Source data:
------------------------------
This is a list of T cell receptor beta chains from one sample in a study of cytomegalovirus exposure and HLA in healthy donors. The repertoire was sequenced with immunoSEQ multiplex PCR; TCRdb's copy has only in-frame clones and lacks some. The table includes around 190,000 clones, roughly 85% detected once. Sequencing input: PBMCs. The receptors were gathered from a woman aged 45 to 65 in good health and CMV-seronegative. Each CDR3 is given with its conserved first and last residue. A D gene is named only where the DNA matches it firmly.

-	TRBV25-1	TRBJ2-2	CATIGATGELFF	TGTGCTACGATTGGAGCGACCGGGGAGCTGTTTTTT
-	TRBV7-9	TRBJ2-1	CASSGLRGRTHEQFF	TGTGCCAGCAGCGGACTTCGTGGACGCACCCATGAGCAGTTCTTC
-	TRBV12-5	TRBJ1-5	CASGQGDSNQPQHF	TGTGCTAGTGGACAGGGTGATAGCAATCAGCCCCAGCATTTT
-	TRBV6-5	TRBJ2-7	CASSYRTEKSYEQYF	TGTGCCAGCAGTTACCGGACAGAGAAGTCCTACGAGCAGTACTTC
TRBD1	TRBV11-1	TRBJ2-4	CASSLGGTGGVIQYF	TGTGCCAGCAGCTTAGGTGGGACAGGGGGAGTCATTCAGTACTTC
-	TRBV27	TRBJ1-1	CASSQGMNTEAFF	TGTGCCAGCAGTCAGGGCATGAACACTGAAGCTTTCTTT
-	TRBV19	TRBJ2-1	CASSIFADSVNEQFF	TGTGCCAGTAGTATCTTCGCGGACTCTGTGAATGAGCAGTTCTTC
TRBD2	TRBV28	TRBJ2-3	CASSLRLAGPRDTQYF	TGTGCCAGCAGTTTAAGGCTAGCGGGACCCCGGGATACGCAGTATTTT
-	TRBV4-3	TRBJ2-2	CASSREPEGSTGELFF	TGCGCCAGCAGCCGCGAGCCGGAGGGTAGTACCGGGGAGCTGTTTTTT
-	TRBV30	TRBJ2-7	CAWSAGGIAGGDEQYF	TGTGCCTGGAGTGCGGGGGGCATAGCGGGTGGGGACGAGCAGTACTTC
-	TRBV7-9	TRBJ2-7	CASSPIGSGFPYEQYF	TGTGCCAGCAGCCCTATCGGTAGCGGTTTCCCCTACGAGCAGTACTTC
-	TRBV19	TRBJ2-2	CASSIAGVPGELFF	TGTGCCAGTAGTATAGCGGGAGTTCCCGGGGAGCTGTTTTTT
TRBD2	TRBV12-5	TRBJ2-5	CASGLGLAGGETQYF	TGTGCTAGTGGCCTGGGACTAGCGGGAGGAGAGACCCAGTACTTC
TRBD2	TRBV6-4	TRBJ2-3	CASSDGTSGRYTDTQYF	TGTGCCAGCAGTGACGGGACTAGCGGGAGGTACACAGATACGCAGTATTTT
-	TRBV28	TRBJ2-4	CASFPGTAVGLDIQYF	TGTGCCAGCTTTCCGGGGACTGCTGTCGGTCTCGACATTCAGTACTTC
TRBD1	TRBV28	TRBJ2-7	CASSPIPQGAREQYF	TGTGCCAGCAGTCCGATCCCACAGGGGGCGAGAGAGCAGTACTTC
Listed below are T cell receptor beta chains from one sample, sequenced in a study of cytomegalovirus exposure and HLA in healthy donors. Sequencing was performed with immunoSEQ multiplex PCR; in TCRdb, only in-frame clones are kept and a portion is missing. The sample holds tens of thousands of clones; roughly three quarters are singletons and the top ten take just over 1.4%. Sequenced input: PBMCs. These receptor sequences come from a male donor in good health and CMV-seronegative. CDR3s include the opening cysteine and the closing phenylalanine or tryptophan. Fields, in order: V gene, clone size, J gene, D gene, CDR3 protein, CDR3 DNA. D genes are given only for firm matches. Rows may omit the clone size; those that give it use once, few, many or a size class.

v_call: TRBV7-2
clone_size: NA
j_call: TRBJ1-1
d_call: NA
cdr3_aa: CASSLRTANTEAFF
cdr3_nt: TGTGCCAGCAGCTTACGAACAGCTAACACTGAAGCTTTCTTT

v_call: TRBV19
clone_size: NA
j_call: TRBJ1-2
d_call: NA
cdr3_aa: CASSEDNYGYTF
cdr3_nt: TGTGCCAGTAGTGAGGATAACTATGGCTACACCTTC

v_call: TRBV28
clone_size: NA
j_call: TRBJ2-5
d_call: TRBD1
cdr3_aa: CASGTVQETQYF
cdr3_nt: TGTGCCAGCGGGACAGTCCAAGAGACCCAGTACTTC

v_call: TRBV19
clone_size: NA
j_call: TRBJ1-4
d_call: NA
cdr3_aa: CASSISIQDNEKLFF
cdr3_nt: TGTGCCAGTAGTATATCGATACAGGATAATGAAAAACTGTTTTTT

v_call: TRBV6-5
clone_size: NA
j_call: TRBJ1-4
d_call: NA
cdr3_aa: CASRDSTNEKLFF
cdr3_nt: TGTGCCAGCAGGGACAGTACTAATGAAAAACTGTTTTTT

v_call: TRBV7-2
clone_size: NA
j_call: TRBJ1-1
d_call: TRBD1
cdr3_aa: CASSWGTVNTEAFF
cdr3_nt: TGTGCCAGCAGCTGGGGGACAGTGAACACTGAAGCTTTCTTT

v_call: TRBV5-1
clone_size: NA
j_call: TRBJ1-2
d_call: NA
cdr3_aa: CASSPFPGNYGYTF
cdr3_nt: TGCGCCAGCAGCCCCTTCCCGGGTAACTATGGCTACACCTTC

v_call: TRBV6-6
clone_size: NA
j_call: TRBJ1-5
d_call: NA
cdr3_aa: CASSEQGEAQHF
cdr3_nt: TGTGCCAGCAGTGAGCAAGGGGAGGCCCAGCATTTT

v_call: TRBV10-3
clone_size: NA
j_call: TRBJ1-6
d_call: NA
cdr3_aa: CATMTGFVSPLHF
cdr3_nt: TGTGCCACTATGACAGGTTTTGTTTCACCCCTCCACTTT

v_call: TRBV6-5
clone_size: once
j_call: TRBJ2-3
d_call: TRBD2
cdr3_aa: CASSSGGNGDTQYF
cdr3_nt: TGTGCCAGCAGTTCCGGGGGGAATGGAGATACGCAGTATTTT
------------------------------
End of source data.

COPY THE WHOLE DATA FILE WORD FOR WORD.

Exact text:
This is a list of T cell receptor beta chains from one sample in a study of cytomegalovirus exposure and HLA in healthy donors. The repertoire was sequenced with immunoSEQ multiplex PCR; TCRdb's copy has only in-frame clones and lacks some. The table includes around 190,000 clones, roughly 85% detected once. Sequencing input: PBMCs. The receptors were gathered from a woman aged 45 to 65 in good health and CMV-seronegative. Each CDR3 is given with its conserved first and last residue. A D gene is named only where the DNA matches it firmly.

-	TRBV25-1	TRBJ2-2	CATIGATGELFF	TGTGCTACGATTGGAGCGACCGGGGAGCTGTTTTTT
-	TRBV7-9	TRBJ2-1	CASSGLRGRTHEQFF	TGTGCCAGCAGCGGACTTCGTGGACGCACCCATGAGCAGTTCTTC
-	TRBV12-5	TRBJ1-5	CASGQGDSNQPQHF	TGTGCTAGTGGACAGGGTGATAGCAATCAGCCCCAGCATTTT
-	TRBV6-5	TRBJ2-7	CASSYRTEKSYEQYF	TGTGCCAGCAGTTACCGGACAGAGAAGTCCTACGAGCAGTACTTC
TRBD1	TRBV11-1	TRBJ2-4	CASSLGGTGGVIQYF	TGTGCCAGCAGCTTAGGTGGGACAGGGGGAGTCATTCAGTACTTC
-	TRBV27	TRBJ1-1	CASSQGMNTEAFF	TGTGCCAGCAGTCAGGGCATGAACACTGAAGCTTTCTTT
-	TRBV19	TRBJ2-1	CASSIFADSVNEQFF	TGTGCCAGTAGTATCTTCGCGGACTCTGTGAATGAGCAGTTCTTC
TRBD2	TRBV28	TRBJ2-3	CASSLRLAGPRDTQYF	TGTGCCAGCAGTTTAAGGCTAGCGGGACCCCGGGATACGCAGTATTTT
-	TRBV4-3	TRBJ2-2	CASSREPEGSTGELFF	TGCGCCAGCAGCCGCGAGCCGGAGGGTAGTACCGGGGAGCTGTTTTTT
-	TRBV30	TRBJ2-7	CAWSAGGIAGGDEQYF	TGTGCCTGGAGTGCGGGGGGCATAGCGGGTGGGGACGAGCAGTACTTC
-	TRBV7-9	TRBJ2-7	CASSPIGSGFPYEQYF	TGTGCCAGCAGCCCTATCGGTAGCGGTTTCCCCTACGAGCAGTACTTC
-	TRBV19	TRBJ2-2	CASSIAGVPGELFF	TGTGCCAGTAGTATAGCGGGAGTTCCCGGGGAGCTGTTTTTT
TRBD2	TRBV12-5	TRBJ2-5	CASGLGLAGGETQYF	TGTGCTAGTGGCCTGGGACTAGCGGGAGGAGAGACCCAGTACTTC
TRBD2	TRBV6-4	TRBJ2-3	CASSDGTSGRYTDTQYF	TGTGCCAGCAGTGACGGGACTAGCGGGAGGTACACAGATACGCAGTATTTT
-	TRBV28	TRBJ2-4	CASFPGTAVGLDIQYF	TGTGCCAGCTTTCCGGGGACTGCTGTCGGTCTCGACATTCAGTACTTC
TRBD1	TRBV28	TRBJ2-7	CASSPIPQGAREQYF	TGTGCCAGCAGTCCGATCCCACAGGGGGCGAGAGAGCAGTACTTC
Listed below are T cell receptor beta chains from one sample, sequenced in a study of cytomegalovirus exposure and HLA in healthy donors. Sequencing was performed with immunoSEQ multiplex PCR; in TCRdb, only in-frame clones are kept and a portion is missing. The sample holds tens of thousands of clones; roughly three quarters are singletons and the top ten take just over 1.4%. Sequenced input: PBMCs. These receptor sequences come from a male donor in good health and CMV-seronegative. CDR3s include the opening cysteine and the closing phenylalanine or tryptophan. Fields, in order: V gene, clone size, J gene, D gene, CDR3 protein, CDR3 DNA. D genes are given only for firm matches. Rows may omit the clone size; those that give it use once, few, many or a size class.

v_call: TRBV7-2
clone_size: NA
j_call: TRBJ1-1
d_call: NA
cdr3_aa: CASSLRTANTEAFF
cdr3_nt: TGTGCCAGCAGCTTACGAACAGCTAACACTGAAGCTTTCTTT

v_call: TRBV19
clone_size: NA
j_call: TRBJ1-2
d_call: NA
cdr3_aa: CASSEDNYGYTF
cdr3_nt: TGTGCCAGTAGTGAGGATAACTATGGCTACACCTTC

v_call: TRBV28
clone_size: NA
j_call: TRBJ2-5
d_call: TRBD1
cdr3_aa: CASGTVQETQYF
cdr3_nt: TGTGCCAGCGGGACAGTCCAAGAGACCCAGTACTTC

v_call: TRBV19
clone_size: NA
j_call: TRBJ1-4
d_call: NA
cdr3_aa: CASSISIQDNEKLFF
cdr3_nt: TGTGCCAGTAGTATATCGATACAGGATAATGAAAAACTGTTTTTT

v_call: TRBV6-5
clone_size: NA
j_call: TRBJ1-4
d_call: NA
cdr3_aa: CASRDSTNEKLFF
cdr3_nt: TGTGCCAGCAGGGACAGTACTAATGAAAAACTGTTTTTT

v_call: TRBV7-2
clone_size: NA
j_call: TRBJ1-1
d_call: TRBD1
cdr3_aa: CASSWGTVNTEAFF
cdr3_nt: TGTGCCAGCAGCTGGGGGACAGTGAACACTGAAGCTTTCTTT

v_call: TRBV5-1
clone_size: NA
j_call: TRBJ1-2
d_call: NA
cdr3_aa: CASSPFPGNYGYTF
cdr3_nt: TGCGCCAGCAGCCCCTTCCCGGGTAACTATGGCTACACCTTC

v_call: TRBV6-6
clone_size: NA
j_call: TRBJ1-5
d_call: NA
cdr3_aa: CASSEQGEAQHF
cdr3_nt: TGTGCCAGCAGTGAGCAAGGGGAGGCCCAGCATTTT

v_call: TRBV10-3
clone_size: NA
j_call: TRBJ1-6
d_call: NA
cdr3_aa: CATMTGFVSPLHF
cdr3_nt: TGTGCCACTATGACAGGTTTTGTTTCACCCCTCCACTTT

v_call: TRBV6-5
clone_size: once
j_call: TRBJ2-3
d_call: TRBD2
cdr3_aa: CASSSGGNGDTQYF
cdr3_nt: TGTGCCAGCAGTTCCGGGGGGAATGGAGATACGCAGTATTTT